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Mitchell, Newton deliver #036;1.4 million

The cities of Luverne and Brantley and Crenshaw County as a whole received a windfall Monday with the announcement that $1.2 million will soon flow in.

Sen. Wendell Mitchell and Rep. Charles Newton joined Mayor Joe Rex Sport, Mayor Bernie Sullivan and Commission Chairman Ronnie Blackmon in announcing the grants for upcoming projects.

&uot;We are fortunate to have aggressive leaders in our cities and county who seek out federal and state funds to help the citizens we all serve,&uot; Mitchell said.

&uot;I am delighted that these important projects have been funded at such a significant level.&uot;

The Community Development Block Grant of $400,000 in Luverne will be used for downtown redevelopment and will include 6,000 linear feet of street improvements, 1,800 linear feet of 6&uot; replacement PVC water lines, 1,600 linear feet of 8&uot; sewer pipe lining and will increase and improve parking areas.

The funds will benefit approximately 1,240 residents of the city and 646 households.

The city of Luverne committed $40,000 as local matching funds while the HUD Office of Special Projects committed $100,000 and the Environmental Protection Agency committed $111,600.

&uot;These improvements will make downtown more attractive for those passing through as well as those who live here,&uot; Sport said.

&uot;It will be an inconvenience for everyone, but it is surely worth being inconvenienced for.&uot;

The CDBG for Brantley will be used to improve sewer and drainage in the eastern area of the town.

Residents have faced sewage back-ups into their homes due to poor conditions at the sewer main, and poor drainage causes water to stand and stagnate in ditches throughout the area.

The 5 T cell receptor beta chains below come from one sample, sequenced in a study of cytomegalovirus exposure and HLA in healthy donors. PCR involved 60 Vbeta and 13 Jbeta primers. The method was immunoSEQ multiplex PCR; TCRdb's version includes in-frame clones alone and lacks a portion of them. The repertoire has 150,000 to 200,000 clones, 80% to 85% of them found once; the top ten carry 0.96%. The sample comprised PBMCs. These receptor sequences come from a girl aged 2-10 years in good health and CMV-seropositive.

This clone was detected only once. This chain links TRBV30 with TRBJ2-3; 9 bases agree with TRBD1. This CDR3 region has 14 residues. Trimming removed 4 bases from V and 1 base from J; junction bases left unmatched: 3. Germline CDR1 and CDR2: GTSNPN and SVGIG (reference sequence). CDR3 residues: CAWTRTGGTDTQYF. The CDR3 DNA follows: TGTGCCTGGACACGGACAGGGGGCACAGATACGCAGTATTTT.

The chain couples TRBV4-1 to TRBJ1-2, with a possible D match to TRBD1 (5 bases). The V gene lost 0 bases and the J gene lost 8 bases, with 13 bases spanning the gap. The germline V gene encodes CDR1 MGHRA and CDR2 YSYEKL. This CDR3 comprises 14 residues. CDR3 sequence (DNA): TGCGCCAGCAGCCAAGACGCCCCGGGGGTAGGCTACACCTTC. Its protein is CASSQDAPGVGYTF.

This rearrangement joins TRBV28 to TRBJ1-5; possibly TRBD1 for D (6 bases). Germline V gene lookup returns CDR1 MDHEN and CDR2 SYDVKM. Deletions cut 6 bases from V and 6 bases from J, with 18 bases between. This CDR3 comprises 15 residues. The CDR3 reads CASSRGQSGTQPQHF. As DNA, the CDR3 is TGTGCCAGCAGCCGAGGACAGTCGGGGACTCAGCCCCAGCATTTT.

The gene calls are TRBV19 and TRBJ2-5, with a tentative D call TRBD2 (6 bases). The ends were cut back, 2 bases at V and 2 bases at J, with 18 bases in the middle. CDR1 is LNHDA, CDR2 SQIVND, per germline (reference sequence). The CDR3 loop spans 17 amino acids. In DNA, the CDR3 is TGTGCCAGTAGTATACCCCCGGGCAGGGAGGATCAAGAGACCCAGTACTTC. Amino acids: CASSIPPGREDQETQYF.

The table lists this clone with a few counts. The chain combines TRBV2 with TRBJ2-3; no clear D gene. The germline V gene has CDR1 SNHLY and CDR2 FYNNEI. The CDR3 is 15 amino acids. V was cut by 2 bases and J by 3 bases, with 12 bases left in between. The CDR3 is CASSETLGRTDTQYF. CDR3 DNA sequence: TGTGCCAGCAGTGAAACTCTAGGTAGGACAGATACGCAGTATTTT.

The funds will benefit 286 people in 134 households.

The town will give $12,000 in matching funds.

Mayor Sullivan thanks Mitchell and Newton for their work in obtaining the grants.

He said it is important the towns to work with the state to improve life for everyone.

&uot;It is an ‘us’ thing, rather than an ‘I,’&uot; he said.

The grant given to the county will be used to relocate and replace a vital 6&uot; water main on Daniel Branch Road as well as road improvement and paving needs along the road.

The water main serves as the only connector between two major water tanks and is routinely damaged each year.

In addition, travel along the roadway is currently unsafe due to the presence of holes; washed out areas, mud pits and roughness due to ridging and rutting.

This improvement will affect 105 people in 41 households.

The total estimated project cost is $822,893 with $400,000 coming from ADECA and $422,893 from Crenshaw County in the form of in-kind labor and equipment use.

Blackmon said this is the culmination of a team effort and that it is important to resurface the road in question.

&uot;This is the first dirt road paying project in Crenshaw County since 1990,&uot; he said.

Mitchell and Newton, who represent Crenshaw County in Alabama Legislature, spearheaded the acquisition of these funds and expressed their happiness for such an influx of monies to support the projects.

&uot;I regard the acquisition of these funds as the culmination of hard work by the city and county leadership and I know these projects will significantly improve the quality of life for those served by these improvements,&uot; Newton said.